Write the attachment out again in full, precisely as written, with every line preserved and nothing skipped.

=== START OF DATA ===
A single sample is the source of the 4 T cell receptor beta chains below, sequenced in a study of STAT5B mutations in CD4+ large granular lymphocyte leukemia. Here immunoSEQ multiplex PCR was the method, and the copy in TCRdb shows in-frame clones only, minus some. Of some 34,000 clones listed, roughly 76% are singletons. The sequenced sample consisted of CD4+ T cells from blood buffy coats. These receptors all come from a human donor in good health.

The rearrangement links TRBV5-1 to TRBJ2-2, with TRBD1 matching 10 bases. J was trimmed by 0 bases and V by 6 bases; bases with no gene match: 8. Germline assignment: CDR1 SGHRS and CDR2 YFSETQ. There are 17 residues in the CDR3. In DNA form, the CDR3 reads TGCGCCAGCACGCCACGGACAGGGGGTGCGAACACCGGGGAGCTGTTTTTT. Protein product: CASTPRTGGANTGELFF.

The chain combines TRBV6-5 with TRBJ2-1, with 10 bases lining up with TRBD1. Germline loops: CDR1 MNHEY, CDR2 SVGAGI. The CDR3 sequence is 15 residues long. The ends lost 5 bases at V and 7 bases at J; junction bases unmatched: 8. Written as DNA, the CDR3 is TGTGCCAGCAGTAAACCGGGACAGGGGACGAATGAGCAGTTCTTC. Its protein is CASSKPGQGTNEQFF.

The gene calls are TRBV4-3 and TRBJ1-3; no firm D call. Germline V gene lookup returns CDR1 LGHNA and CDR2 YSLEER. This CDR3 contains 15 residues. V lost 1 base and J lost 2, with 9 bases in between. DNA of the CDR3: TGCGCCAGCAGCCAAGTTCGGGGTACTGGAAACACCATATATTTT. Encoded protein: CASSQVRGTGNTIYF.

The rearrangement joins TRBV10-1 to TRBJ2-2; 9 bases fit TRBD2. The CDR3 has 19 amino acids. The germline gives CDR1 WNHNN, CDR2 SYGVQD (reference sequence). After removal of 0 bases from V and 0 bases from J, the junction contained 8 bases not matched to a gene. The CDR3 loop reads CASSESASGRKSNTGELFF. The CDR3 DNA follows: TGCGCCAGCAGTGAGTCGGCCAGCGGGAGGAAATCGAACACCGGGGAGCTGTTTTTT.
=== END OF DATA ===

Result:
A single sample is the source of the 4 T cell receptor beta chains below, sequenced in a study of STAT5B mutations in CD4+ large granular lymphocyte leukemia. Here immunoSEQ multiplex PCR was the method, and the copy in TCRdb shows in-frame clones only, minus some. Of some 34,000 clones listed, roughly 76% are singletons. The sequenced sample consisted of CD4+ T cells from blood buffy coats. These receptors all come from a human donor in good health.

The rearrangement links TRBV5-1 to TRBJ2-2, with TRBD1 matching 10 bases. J was trimmed by 0 bases and V by 6 bases; bases with no gene match: 8. Germline assignment: CDR1 SGHRS and CDR2 YFSETQ. There are 17 residues in the CDR3. In DNA form, the CDR3 reads TGCGCCAGCACGCCACGGACAGGGGGTGCGAACACCGGGGAGCTGTTTTTT. Protein product: CASTPRTGGANTGELFF.

The chain combines TRBV6-5 with TRBJ2-1, with 10 bases lining up with TRBD1. Germline loops: CDR1 MNHEY, CDR2 SVGAGI. The CDR3 sequence is 15 residues long. The ends lost 5 bases at V and 7 bases at J; junction bases unmatched: 8. Written as DNA, the CDR3 is TGTGCCAGCAGTAAACCGGGACAGGGGACGAATGAGCAGTTCTTC. Its protein is CASSKPGQGTNEQFF.

The gene calls are TRBV4-3 and TRBJ1-3; no firm D call. Germline V gene lookup returns CDR1 LGHNA and CDR2 YSLEER. This CDR3 contains 15 residues. V lost 1 base and J lost 2, with 9 bases in between. DNA of the CDR3: TGCGCCAGCAGCCAAGTTCGGGGTACTGGAAACACCATATATTTT. Encoded protein: CASSQVRGTGNTIYF.

The rearrangement joins TRBV10-1 to TRBJ2-2; 9 bases fit TRBD2. The CDR3 has 19 amino acids. The germline gives CDR1 WNHNN, CDR2 SYGVQD (reference sequence). After removal of 0 bases from V and 0 bases from J, the junction contained 8 bases not matched to a gene. The CDR3 loop reads CASSESASGRKSNTGELFF. The CDR3 DNA follows: TGCGCCAGCAGTGAGTCGGCCAGCGGGAGGAAATCGAACACCGGGGAGCTGTTTTTT.